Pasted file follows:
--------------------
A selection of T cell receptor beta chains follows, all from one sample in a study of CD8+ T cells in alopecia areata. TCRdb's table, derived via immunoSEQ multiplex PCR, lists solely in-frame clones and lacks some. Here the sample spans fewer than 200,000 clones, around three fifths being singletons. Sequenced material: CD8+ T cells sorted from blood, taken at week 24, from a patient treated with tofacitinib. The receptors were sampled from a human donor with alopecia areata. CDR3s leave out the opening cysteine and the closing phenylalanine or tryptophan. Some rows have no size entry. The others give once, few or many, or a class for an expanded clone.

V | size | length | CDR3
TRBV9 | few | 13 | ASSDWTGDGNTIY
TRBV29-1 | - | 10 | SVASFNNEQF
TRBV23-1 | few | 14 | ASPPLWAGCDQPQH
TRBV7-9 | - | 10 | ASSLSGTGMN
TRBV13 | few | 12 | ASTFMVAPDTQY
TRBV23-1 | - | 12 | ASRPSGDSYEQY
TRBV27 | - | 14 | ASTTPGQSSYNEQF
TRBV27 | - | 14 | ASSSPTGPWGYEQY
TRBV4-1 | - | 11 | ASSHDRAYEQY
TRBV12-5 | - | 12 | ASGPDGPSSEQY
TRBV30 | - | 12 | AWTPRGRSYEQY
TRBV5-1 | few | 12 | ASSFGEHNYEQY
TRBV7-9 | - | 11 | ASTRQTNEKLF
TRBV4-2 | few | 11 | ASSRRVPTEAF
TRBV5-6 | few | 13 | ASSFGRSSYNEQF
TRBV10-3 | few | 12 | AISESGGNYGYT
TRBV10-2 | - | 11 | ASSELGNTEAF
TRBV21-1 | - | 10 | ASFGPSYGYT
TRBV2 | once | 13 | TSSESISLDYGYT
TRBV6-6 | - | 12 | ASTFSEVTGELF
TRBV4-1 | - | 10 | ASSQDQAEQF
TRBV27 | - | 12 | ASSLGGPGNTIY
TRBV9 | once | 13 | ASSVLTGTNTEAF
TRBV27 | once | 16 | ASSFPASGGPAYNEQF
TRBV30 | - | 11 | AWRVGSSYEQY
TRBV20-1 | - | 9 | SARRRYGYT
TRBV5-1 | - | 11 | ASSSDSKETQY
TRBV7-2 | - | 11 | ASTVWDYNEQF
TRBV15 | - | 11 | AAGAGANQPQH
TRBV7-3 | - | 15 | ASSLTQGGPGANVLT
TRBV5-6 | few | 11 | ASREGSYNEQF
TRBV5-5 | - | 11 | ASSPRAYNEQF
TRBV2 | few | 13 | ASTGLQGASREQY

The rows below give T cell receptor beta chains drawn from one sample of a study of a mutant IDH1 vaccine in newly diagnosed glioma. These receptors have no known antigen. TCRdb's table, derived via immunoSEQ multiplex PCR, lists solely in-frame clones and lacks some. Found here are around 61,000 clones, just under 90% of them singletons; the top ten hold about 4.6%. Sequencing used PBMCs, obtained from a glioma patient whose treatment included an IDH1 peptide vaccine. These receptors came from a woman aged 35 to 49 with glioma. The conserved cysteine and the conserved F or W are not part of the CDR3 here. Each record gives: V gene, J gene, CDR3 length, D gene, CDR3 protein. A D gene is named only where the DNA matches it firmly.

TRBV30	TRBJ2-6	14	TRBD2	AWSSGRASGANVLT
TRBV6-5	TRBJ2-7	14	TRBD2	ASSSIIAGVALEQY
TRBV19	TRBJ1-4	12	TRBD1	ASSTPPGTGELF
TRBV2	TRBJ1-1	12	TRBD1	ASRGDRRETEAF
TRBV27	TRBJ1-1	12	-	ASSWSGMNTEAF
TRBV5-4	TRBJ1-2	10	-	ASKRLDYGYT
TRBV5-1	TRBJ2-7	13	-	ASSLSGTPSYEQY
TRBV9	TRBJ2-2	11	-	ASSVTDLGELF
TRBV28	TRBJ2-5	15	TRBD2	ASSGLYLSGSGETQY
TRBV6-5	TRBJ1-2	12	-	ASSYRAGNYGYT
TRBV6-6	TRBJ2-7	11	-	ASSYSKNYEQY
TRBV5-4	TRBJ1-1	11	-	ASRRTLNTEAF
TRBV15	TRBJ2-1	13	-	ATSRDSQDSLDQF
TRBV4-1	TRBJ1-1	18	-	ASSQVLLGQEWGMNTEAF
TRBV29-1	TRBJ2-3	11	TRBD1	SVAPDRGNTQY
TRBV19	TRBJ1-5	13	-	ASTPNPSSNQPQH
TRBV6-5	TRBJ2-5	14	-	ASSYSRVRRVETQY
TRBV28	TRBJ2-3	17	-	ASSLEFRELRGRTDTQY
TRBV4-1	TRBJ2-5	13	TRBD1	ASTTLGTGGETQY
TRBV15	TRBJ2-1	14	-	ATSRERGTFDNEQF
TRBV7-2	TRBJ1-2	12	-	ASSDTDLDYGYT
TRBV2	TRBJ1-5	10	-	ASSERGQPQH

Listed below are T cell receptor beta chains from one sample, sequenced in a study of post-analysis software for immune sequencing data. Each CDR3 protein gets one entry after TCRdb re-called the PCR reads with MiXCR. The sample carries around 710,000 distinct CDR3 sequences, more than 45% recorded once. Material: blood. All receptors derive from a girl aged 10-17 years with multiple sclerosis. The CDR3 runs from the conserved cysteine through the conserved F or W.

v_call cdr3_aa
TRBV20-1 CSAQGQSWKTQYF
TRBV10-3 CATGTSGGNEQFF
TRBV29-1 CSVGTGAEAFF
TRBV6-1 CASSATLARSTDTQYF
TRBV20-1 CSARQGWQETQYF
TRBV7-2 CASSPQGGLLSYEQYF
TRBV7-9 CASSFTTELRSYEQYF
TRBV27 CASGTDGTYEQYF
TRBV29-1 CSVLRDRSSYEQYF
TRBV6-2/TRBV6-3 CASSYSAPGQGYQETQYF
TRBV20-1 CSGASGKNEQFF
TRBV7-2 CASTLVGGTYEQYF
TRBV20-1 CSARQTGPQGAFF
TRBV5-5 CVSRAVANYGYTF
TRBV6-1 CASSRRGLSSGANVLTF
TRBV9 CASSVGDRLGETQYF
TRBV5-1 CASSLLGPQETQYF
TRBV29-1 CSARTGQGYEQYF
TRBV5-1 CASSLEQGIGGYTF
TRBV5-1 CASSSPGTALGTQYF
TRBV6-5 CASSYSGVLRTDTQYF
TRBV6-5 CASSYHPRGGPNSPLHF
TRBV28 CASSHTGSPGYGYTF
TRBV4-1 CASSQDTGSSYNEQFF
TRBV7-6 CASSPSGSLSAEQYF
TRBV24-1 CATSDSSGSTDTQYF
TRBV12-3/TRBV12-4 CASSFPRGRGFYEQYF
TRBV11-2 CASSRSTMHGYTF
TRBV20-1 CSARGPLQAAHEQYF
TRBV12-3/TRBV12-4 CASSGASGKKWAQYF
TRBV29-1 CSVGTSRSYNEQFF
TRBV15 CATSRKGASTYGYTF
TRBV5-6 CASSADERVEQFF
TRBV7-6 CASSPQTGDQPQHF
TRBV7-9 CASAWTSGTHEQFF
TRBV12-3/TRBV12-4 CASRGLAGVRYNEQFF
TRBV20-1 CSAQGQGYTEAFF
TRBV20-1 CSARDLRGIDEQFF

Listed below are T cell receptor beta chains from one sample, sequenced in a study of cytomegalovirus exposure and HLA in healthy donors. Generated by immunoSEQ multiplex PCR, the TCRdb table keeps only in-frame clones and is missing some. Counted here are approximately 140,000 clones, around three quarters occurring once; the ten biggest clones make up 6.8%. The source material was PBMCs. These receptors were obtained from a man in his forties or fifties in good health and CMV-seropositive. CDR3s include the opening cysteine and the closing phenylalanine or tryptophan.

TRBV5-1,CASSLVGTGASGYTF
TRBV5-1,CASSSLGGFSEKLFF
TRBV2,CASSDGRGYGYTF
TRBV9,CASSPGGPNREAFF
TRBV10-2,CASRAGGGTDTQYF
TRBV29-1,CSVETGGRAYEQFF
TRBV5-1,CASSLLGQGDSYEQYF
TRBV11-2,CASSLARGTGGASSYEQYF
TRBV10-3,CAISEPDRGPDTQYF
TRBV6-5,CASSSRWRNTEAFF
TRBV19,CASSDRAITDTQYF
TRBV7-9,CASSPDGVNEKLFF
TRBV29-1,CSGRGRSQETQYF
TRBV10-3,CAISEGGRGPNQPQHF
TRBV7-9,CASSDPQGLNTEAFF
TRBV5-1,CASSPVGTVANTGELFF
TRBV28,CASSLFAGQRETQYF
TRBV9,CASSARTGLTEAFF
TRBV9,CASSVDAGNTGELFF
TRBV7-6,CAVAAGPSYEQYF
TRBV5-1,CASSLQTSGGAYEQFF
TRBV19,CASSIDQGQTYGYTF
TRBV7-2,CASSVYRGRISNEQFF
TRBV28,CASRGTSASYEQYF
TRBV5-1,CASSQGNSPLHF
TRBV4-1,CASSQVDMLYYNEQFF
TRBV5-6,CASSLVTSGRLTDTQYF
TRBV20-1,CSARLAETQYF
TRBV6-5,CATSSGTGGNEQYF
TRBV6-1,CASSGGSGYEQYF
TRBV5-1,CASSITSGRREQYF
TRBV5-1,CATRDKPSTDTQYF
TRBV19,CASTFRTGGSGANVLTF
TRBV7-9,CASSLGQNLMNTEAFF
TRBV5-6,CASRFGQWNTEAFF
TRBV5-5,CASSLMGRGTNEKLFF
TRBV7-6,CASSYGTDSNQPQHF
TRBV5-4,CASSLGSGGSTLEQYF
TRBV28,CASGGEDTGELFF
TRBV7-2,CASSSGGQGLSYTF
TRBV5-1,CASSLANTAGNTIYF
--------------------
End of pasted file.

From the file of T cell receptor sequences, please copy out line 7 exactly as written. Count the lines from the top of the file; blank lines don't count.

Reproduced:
TRBV13 | few | 12 | ASTFMVAPDTQY